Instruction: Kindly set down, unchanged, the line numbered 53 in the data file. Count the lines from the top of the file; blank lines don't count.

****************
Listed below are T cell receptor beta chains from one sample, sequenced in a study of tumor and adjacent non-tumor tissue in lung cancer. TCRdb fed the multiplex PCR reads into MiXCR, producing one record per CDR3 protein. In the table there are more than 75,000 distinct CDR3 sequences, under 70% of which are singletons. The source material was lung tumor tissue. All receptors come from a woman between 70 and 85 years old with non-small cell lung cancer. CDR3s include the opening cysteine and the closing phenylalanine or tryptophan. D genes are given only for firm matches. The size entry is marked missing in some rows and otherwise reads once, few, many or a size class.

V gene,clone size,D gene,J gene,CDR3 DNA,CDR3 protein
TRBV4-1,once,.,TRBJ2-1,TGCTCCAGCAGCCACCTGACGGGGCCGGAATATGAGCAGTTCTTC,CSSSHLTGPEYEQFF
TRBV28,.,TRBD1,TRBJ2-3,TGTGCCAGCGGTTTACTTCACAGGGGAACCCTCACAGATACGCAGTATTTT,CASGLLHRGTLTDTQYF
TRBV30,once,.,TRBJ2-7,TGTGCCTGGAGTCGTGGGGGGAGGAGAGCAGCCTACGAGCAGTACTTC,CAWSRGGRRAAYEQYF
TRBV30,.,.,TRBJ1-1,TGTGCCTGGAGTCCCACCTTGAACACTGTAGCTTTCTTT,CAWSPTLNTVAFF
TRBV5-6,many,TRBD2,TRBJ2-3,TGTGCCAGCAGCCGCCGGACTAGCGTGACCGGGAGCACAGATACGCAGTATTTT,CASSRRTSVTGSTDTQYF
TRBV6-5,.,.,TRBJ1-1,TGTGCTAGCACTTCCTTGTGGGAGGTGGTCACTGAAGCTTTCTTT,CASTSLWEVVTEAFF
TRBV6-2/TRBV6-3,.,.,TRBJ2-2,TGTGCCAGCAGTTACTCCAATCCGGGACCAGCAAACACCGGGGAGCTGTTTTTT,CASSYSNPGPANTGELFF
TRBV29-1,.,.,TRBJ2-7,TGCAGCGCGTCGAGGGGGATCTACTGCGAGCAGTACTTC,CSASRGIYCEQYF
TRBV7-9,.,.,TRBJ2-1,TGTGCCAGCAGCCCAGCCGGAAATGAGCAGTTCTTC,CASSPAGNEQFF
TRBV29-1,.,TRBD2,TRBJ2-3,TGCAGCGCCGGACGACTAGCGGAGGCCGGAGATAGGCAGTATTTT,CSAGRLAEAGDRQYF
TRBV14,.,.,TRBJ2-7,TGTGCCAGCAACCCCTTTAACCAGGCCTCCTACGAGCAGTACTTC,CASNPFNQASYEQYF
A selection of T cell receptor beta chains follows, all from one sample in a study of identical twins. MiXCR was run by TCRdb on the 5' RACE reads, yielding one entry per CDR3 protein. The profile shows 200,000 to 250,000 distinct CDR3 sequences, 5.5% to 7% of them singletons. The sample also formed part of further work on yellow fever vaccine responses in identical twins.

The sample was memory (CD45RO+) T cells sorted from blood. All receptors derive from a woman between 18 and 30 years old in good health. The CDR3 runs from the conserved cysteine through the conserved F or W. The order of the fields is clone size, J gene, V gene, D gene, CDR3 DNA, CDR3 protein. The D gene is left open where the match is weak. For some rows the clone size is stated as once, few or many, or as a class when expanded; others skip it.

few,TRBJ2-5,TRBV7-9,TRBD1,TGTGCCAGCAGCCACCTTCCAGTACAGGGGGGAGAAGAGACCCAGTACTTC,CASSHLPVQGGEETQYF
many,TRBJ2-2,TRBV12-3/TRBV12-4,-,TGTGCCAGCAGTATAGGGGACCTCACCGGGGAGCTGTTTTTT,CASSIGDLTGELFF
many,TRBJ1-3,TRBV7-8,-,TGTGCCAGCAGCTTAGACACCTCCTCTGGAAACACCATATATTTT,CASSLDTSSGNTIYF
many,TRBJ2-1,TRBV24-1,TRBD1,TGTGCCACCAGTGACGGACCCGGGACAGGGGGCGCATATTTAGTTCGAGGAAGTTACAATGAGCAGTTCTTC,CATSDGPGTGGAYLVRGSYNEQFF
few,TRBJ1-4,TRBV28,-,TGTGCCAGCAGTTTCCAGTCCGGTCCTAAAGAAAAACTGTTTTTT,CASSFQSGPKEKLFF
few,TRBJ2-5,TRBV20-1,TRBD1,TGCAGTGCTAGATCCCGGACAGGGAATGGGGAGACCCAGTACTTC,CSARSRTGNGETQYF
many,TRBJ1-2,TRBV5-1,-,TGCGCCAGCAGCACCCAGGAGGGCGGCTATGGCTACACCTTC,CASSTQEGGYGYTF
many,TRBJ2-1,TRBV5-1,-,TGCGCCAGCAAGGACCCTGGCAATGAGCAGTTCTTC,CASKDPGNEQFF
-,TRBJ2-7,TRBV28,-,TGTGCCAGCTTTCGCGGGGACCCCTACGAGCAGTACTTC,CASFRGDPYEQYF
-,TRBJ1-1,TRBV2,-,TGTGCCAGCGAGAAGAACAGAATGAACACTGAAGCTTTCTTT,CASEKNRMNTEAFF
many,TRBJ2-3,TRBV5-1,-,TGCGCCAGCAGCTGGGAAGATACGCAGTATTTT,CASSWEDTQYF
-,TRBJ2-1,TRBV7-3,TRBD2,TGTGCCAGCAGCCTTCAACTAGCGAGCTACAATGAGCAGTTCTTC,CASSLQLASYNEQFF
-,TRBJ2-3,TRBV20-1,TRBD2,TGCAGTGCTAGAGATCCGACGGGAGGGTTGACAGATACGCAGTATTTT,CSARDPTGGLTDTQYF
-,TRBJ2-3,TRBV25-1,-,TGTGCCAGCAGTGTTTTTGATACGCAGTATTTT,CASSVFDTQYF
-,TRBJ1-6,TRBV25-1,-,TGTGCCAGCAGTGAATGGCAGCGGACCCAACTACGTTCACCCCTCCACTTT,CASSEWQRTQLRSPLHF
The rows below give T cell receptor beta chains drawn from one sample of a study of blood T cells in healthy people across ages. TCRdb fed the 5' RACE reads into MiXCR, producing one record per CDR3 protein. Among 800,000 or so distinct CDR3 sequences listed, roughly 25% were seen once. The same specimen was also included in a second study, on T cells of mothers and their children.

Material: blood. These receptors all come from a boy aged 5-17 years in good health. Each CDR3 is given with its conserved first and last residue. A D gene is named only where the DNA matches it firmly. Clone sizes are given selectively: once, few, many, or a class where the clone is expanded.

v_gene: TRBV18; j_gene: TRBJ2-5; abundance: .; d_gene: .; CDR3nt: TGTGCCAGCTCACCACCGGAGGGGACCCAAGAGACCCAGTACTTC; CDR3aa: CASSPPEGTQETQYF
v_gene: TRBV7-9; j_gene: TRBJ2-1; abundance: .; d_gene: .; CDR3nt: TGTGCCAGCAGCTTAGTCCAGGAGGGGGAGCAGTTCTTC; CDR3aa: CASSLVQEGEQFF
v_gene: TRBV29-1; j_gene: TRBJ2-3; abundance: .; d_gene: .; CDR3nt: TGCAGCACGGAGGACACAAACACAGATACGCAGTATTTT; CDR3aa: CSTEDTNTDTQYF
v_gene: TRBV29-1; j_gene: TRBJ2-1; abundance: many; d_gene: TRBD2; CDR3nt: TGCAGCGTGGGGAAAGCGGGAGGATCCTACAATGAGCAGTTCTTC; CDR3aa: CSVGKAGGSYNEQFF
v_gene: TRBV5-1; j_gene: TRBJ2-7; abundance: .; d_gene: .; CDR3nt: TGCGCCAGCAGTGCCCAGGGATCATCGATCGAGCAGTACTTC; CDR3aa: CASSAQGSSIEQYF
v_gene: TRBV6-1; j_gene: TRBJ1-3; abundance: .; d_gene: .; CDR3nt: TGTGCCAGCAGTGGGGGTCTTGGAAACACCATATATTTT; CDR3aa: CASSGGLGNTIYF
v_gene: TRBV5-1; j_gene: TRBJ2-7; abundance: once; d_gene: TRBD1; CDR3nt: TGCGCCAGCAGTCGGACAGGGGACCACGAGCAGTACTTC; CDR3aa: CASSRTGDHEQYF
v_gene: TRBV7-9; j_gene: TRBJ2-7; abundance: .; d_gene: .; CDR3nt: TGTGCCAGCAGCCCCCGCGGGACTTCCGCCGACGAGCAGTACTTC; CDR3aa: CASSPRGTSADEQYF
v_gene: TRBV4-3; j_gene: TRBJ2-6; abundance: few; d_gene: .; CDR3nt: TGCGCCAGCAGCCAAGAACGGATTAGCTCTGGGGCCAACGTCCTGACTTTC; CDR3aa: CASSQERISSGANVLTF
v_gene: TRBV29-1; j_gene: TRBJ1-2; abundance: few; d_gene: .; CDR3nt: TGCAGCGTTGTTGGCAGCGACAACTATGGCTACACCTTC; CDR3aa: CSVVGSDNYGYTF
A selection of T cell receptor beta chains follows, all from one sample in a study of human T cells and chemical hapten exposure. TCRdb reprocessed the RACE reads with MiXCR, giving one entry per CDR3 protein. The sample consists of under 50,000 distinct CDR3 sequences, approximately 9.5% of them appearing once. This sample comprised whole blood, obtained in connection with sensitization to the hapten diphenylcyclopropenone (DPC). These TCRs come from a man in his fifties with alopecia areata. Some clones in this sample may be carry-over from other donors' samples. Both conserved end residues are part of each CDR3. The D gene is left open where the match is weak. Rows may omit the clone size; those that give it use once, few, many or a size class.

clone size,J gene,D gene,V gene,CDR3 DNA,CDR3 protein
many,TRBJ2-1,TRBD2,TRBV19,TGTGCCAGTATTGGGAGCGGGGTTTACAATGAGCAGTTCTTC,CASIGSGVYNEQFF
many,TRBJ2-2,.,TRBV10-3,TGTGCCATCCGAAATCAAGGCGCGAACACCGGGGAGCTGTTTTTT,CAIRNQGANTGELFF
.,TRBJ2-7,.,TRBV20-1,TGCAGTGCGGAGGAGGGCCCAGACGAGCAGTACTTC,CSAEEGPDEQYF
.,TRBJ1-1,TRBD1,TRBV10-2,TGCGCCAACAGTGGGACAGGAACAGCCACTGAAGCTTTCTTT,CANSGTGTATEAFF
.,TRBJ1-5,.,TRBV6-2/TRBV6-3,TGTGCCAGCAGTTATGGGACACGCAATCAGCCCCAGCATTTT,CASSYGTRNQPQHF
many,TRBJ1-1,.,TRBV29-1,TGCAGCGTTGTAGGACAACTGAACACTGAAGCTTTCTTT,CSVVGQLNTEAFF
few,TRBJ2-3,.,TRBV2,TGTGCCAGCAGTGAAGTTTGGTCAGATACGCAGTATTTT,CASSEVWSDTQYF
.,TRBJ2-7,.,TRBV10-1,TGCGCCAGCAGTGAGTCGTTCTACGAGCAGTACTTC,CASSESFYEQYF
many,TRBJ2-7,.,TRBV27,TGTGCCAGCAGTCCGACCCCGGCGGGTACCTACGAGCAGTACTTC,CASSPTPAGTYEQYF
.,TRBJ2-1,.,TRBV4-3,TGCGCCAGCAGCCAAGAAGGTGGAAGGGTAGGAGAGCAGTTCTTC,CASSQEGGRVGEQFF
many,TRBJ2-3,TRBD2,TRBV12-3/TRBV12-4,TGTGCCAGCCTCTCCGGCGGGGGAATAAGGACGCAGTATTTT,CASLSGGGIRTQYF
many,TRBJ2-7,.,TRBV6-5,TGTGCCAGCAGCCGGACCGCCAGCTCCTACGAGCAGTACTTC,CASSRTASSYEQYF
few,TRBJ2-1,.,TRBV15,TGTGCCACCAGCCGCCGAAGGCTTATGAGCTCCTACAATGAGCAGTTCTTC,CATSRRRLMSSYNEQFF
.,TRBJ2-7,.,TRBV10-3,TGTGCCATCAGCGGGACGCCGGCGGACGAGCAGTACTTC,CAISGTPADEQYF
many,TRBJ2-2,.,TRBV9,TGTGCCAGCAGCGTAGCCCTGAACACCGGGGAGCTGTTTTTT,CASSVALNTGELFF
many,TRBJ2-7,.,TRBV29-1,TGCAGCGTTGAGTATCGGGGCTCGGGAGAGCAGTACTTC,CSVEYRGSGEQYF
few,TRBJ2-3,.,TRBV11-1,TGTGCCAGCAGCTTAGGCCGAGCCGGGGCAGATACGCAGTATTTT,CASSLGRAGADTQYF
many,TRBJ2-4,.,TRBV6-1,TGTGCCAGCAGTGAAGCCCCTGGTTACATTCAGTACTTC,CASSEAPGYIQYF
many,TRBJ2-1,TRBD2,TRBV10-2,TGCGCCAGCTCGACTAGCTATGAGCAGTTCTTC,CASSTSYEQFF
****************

many,TRBJ2-7,.,TRBV27,TGTGCCAGCAGTCCGACCCCGGCGGGTACCTACGAGCAGTACTTC,CASSPTPAGTYEQYF